(Quotations are taken from the translation by Jean Stewart published in Penguin Books UK, N° 2024, 1964).
This is one of the few times in this early series of novels that Maigret investigates a crime within his jurisdiction - the city of Paris.
The crime has taken place at the end of November in the Marais area of the city in one of the houses in the Place des Vosges. This Square was completed in 1610 and has nine houses with identically designed façades on each of its four sides that overlook the enclosed central formal garden with its trees, benches and fountains.
In this novel, Simenon plays safe by locating the crime at N° 61, which does not exist, as there are only 36 houses in the Place des Vosges, but by the naming of neighbouring streets and other details, it is most likely that the house the author is describing for the setting of this crime is N° 21 (on the 3rd arrondissement side, in the north west corner):
'Less than a hundred yards away…the Rue de Béarn…' (page 7).
From mid-summer 1924 until early 1929, Simenon lived at N° 21 Place des Vosges, at first renting two modest rooms off the courtyard on the ground floor, then at the end of the summer of 1926 a much more spacious apartment on the second floor. In reality at the end of the courtyard were the Laboratoires Hoffmann-Laroche, which Simenon used in his novel, but with a change of name.
'"It's almost at the corner of the Rue de Turenne…"' (page 13).
'"A laboratory where they make serums…Dr. Rivière's Serums…"' (page 9).
'Facing him were the offices and laboratory of Couchet's firm.' (page 56).
N° 21, Place des Vosges, Paris (3rd arrondissement). (Photo: Peter Foord 1999).
The author wrote L'Ombre Chinoise in December 1931 at the villa "Les Roches Grises" at Antibes (Alpes-Maritimes) on the French Riviera, having moved there after selling his boat, the Ostrogoth, early in November.
In this novel, Maigret is called to the house by the concierge and after the inspection of the crime scene by the Parquet, the Examining Magistrate and the district police, he is left to investigate by himself. Although he has the resources of the Quai des Orfèvres at his disposal and his own team on which to call, he carries out the investigation virtually on his own. Apart from a later journey to Jeumont on the Franco-Belgian border in order to bring back a suspect, and with a few visits to addresses in Montparnasse, the Montmartre area and the Boulevard Haussmann, most of his attention is focused on the house.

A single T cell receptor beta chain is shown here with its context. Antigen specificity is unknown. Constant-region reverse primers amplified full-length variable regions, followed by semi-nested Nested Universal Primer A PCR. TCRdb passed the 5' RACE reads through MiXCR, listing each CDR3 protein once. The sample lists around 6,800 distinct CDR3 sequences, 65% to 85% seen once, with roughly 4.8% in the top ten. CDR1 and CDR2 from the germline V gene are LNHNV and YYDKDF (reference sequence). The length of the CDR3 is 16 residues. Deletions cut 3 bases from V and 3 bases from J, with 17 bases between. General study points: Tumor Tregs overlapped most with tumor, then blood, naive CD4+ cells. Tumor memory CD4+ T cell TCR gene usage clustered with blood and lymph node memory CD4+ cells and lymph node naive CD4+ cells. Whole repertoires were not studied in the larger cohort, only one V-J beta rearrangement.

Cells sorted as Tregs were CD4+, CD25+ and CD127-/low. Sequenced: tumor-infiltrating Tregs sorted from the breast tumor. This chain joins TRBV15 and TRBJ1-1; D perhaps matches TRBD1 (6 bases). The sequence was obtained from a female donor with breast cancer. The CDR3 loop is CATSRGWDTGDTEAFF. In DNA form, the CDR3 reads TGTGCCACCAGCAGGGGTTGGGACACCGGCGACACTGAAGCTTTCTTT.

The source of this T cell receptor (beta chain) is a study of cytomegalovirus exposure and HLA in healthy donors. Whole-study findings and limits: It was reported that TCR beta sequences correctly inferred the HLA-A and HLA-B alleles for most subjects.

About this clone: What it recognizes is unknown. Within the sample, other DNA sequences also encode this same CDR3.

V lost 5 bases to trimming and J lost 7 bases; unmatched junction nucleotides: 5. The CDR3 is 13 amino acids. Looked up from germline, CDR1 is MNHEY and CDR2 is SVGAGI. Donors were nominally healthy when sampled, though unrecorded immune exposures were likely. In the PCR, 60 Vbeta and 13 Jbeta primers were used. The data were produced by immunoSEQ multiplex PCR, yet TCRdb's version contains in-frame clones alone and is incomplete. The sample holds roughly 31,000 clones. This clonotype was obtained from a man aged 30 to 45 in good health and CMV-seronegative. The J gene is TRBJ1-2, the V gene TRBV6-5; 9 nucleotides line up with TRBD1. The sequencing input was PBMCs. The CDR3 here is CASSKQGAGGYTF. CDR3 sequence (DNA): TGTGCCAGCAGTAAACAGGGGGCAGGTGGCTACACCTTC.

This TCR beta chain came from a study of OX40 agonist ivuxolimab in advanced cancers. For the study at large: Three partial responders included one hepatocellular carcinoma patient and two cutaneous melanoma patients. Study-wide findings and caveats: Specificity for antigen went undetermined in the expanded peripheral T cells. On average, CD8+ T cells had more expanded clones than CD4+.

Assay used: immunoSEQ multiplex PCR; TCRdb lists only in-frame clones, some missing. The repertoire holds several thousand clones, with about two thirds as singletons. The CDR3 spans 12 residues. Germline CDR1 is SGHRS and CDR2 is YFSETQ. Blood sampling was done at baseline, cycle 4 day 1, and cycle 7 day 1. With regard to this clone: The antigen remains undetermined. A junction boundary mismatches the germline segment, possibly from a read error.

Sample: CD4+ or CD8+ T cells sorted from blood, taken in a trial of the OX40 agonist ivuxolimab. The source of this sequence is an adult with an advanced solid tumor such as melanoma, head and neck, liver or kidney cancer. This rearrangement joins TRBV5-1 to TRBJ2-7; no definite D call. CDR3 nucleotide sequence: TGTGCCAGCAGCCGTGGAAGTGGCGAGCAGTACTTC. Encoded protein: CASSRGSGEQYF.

Map of part of Paris showing the Place des Vosges at the time when Simenon first lived there (in the north west corner), with the surrounding areas. (Baedeker's Paris and its Environs, 1924).
Maigret is informed by the concierge that there are twenty eight tenants living in the house, as well as the daily laboratory staff, whose details have been collated at headquarters, but intuitively he decides to concentrate mainly on those tenants and others who are connected by family ties, friendship or work.
With these dozen or so people, Simenon presents a collection of very varied personalities of different ages and backgrounds. Maigret moving among them gradually encounters feelings of enmity, greed, class distinction, hatred and paranoia, with more than a touch of irony. Also it is possible to gauge with these early novels the direction in which he was aiming.
This novel was the fifteenth that Simenon had written and one of a series that Fayard was publishing under the author's patronym. Of these fifteen, all but two involved Maigret, the others being Le Passager du "Polalys" (The Mystery of the "Polalys") and Le Relais de Alsace (The Man from Everywhere), both in the mystery vein.
The Arcades of the Place des Vosges (Photo: Peter Foord 1999).
'Under the arcades which form a tremendous girdle round the Square there were few lights. Only in three or four shops.' (Page 7).
On the left of the photograph there are shops, cafés and now some art galleries, with, at intervals, doors that lead to the interior of the houses. On the right are the arches through which there is direct access to the roadway.
By now, Simenon had developed his method of expressing his ideas through the creation of Maigret. At times, the latter, in the course of his investigations, comes up against someone who taxes his mental powers in various ways, as Jean Radek in La Tête d'un Homme (A Battle of Nerves), or Anna Peeters in Chez les Flamands (The Flemish Shop) or Juliette Martin in the current novel. As an extension of this focus on a particular person, less than a year later Simenon started to write (non-Maigret) novels such as La Maison du Canal (The House by the Canal), Le Coup de Lune (Tropic Moon) and Les Fiançailles de Monsieur Hire (Monsieur Hire's Engagement), where it gave him the opportunity to explore the character from a different perspective, from the individual's point of view.
Peter Foord, UK